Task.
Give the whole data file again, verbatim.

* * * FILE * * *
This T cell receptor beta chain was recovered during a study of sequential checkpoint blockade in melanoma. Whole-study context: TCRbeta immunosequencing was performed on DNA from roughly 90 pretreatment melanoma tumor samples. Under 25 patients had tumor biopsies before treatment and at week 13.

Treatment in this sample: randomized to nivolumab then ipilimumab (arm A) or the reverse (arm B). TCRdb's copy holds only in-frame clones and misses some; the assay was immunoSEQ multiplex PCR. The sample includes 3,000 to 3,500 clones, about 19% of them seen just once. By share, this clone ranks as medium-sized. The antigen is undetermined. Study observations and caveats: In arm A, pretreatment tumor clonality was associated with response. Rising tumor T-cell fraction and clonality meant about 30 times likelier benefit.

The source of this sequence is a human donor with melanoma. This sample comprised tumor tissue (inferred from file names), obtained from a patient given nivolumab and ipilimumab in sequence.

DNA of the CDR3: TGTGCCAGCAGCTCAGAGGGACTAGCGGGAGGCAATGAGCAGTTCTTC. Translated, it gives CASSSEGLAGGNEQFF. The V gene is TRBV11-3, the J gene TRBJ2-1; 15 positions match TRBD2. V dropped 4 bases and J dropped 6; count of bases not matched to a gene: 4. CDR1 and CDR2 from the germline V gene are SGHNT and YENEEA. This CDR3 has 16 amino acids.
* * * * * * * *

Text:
This T cell receptor beta chain was recovered during a study of sequential checkpoint blockade in melanoma. Whole-study context: TCRbeta immunosequencing was performed on DNA from roughly 90 pretreatment melanoma tumor samples. Under 25 patients had tumor biopsies before treatment and at week 13.

Treatment in this sample: randomized to nivolumab then ipilimumab (arm A) or the reverse (arm B). TCRdb's copy holds only in-frame clones and misses some; the assay was immunoSEQ multiplex PCR. The sample includes 3,000 to 3,500 clones, about 19% of them seen just once. By share, this clone ranks as medium-sized. The antigen is undetermined. Study observations and caveats: In arm A, pretreatment tumor clonality was associated with response. Rising tumor T-cell fraction and clonality meant about 30 times likelier benefit.

The source of this sequence is a human donor with melanoma. This sample comprised tumor tissue (inferred from file names), obtained from a patient given nivolumab and ipilimumab in sequence.

DNA of the CDR3: TGTGCCAGCAGCTCAGAGGGACTAGCGGGAGGCAATGAGCAGTTCTTC. Translated, it gives CASSSEGLAGGNEQFF. The V gene is TRBV11-3, the J gene TRBJ2-1; 15 positions match TRBD2. V dropped 4 bases and J dropped 6; count of bases not matched to a gene: 4. CDR1 and CDR2 from the germline V gene are SGHNT and YENEEA. This CDR3 has 16 amino acids.